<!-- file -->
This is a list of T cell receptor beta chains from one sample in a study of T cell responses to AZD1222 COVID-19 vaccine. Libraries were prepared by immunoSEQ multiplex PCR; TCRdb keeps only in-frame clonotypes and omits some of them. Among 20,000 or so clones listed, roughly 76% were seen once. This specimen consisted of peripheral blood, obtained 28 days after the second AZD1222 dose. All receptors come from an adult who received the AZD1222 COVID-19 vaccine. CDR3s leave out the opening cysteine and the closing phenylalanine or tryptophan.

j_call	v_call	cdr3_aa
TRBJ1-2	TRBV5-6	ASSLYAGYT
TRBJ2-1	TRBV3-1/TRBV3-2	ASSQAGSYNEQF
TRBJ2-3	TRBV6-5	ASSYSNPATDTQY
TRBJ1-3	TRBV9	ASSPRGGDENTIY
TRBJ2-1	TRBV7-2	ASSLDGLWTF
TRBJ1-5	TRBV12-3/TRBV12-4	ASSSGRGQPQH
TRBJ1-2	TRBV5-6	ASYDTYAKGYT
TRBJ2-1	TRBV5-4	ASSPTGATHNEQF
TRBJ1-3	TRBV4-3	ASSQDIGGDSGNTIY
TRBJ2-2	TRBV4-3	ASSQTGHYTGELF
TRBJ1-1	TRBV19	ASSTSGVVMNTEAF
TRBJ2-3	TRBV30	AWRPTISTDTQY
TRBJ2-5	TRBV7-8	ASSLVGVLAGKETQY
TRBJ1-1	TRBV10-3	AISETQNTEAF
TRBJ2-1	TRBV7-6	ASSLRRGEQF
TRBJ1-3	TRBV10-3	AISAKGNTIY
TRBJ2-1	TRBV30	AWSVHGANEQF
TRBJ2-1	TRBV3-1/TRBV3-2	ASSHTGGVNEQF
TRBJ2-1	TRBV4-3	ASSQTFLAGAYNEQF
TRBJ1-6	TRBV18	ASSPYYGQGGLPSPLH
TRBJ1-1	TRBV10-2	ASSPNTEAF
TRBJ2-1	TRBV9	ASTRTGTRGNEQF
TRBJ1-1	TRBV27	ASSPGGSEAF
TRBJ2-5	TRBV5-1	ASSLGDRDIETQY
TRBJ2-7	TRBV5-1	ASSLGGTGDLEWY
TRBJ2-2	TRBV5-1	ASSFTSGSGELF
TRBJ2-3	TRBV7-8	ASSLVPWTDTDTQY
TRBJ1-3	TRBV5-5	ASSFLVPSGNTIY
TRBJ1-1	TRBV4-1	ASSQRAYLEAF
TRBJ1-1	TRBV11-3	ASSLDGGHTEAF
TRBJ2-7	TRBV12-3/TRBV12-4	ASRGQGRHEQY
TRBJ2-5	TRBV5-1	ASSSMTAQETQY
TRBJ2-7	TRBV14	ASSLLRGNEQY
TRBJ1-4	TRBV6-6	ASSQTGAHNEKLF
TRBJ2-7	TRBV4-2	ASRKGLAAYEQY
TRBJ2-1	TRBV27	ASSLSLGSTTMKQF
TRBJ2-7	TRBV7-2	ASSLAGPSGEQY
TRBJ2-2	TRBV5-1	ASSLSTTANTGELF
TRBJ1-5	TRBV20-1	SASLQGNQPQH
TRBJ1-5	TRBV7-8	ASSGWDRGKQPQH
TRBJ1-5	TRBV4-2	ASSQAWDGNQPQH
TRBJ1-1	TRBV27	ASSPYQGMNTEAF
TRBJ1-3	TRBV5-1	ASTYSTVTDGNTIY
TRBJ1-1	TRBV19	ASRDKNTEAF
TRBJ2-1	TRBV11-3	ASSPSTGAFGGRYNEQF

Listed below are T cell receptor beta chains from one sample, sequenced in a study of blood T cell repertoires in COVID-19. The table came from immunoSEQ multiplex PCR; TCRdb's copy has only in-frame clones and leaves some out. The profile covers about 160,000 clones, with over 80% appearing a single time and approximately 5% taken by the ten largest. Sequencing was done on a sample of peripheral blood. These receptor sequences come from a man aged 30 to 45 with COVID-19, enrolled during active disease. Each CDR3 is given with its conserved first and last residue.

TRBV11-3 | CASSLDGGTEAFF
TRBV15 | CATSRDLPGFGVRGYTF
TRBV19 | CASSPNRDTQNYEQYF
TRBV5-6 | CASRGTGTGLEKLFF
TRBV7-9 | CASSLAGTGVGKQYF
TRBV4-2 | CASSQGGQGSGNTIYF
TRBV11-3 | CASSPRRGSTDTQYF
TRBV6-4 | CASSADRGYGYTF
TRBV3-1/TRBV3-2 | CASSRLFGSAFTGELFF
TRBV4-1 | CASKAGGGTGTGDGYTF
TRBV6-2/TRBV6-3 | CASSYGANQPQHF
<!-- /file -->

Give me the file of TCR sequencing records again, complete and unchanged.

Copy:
This is a list of T cell receptor beta chains from one sample in a study of T cell responses to AZD1222 COVID-19 vaccine. Libraries were prepared by immunoSEQ multiplex PCR; TCRdb keeps only in-frame clonotypes and omits some of them. Among 20,000 or so clones listed, roughly 76% were seen once. This specimen consisted of peripheral blood, obtained 28 days after the second AZD1222 dose. All receptors come from an adult who received the AZD1222 COVID-19 vaccine. CDR3s leave out the opening cysteine and the closing phenylalanine or tryptophan.

j_call	v_call	cdr3_aa
TRBJ1-2	TRBV5-6	ASSLYAGYT
TRBJ2-1	TRBV3-1/TRBV3-2	ASSQAGSYNEQF
TRBJ2-3	TRBV6-5	ASSYSNPATDTQY
TRBJ1-3	TRBV9	ASSPRGGDENTIY
TRBJ2-1	TRBV7-2	ASSLDGLWTF
TRBJ1-5	TRBV12-3/TRBV12-4	ASSSGRGQPQH
TRBJ1-2	TRBV5-6	ASYDTYAKGYT
TRBJ2-1	TRBV5-4	ASSPTGATHNEQF
TRBJ1-3	TRBV4-3	ASSQDIGGDSGNTIY
TRBJ2-2	TRBV4-3	ASSQTGHYTGELF
TRBJ1-1	TRBV19	ASSTSGVVMNTEAF
TRBJ2-3	TRBV30	AWRPTISTDTQY
TRBJ2-5	TRBV7-8	ASSLVGVLAGKETQY
TRBJ1-1	TRBV10-3	AISETQNTEAF
TRBJ2-1	TRBV7-6	ASSLRRGEQF
TRBJ1-3	TRBV10-3	AISAKGNTIY
TRBJ2-1	TRBV30	AWSVHGANEQF
TRBJ2-1	TRBV3-1/TRBV3-2	ASSHTGGVNEQF
TRBJ2-1	TRBV4-3	ASSQTFLAGAYNEQF
TRBJ1-6	TRBV18	ASSPYYGQGGLPSPLH
TRBJ1-1	TRBV10-2	ASSPNTEAF
TRBJ2-1	TRBV9	ASTRTGTRGNEQF
TRBJ1-1	TRBV27	ASSPGGSEAF
TRBJ2-5	TRBV5-1	ASSLGDRDIETQY
TRBJ2-7	TRBV5-1	ASSLGGTGDLEWY
TRBJ2-2	TRBV5-1	ASSFTSGSGELF
TRBJ2-3	TRBV7-8	ASSLVPWTDTDTQY
TRBJ1-3	TRBV5-5	ASSFLVPSGNTIY
TRBJ1-1	TRBV4-1	ASSQRAYLEAF
TRBJ1-1	TRBV11-3	ASSLDGGHTEAF
TRBJ2-7	TRBV12-3/TRBV12-4	ASRGQGRHEQY
TRBJ2-5	TRBV5-1	ASSSMTAQETQY
TRBJ2-7	TRBV14	ASSLLRGNEQY
TRBJ1-4	TRBV6-6	ASSQTGAHNEKLF
TRBJ2-7	TRBV4-2	ASRKGLAAYEQY
TRBJ2-1	TRBV27	ASSLSLGSTTMKQF
TRBJ2-7	TRBV7-2	ASSLAGPSGEQY
TRBJ2-2	TRBV5-1	ASSLSTTANTGELF
TRBJ1-5	TRBV20-1	SASLQGNQPQH
TRBJ1-5	TRBV7-8	ASSGWDRGKQPQH
TRBJ1-5	TRBV4-2	ASSQAWDGNQPQH
TRBJ1-1	TRBV27	ASSPYQGMNTEAF
TRBJ1-3	TRBV5-1	ASTYSTVTDGNTIY
TRBJ1-1	TRBV19	ASRDKNTEAF
TRBJ2-1	TRBV11-3	ASSPSTGAFGGRYNEQF

Listed below are T cell receptor beta chains from one sample, sequenced in a study of blood T cell repertoires in COVID-19. The table came from immunoSEQ multiplex PCR; TCRdb's copy has only in-frame clones and leaves some out. The profile covers about 160,000 clones, with over 80% appearing a single time and approximately 5% taken by the ten largest. Sequencing was done on a sample of peripheral blood. These receptor sequences come from a man aged 30 to 45 with COVID-19, enrolled during active disease. Each CDR3 is given with its conserved first and last residue.

TRBV11-3 | CASSLDGGTEAFF
TRBV15 | CATSRDLPGFGVRGYTF
TRBV19 | CASSPNRDTQNYEQYF
TRBV5-6 | CASRGTGTGLEKLFF
TRBV7-9 | CASSLAGTGVGKQYF
TRBV4-2 | CASSQGGQGSGNTIYF
TRBV11-3 | CASSPRRGSTDTQYF
TRBV6-4 | CASSADRGYGYTF
TRBV3-1/TRBV3-2 | CASSRLFGSAFTGELFF
TRBV4-1 | CASKAGGGTGTGDGYTF
TRBV6-2/TRBV6-3 | CASSYGANQPQHF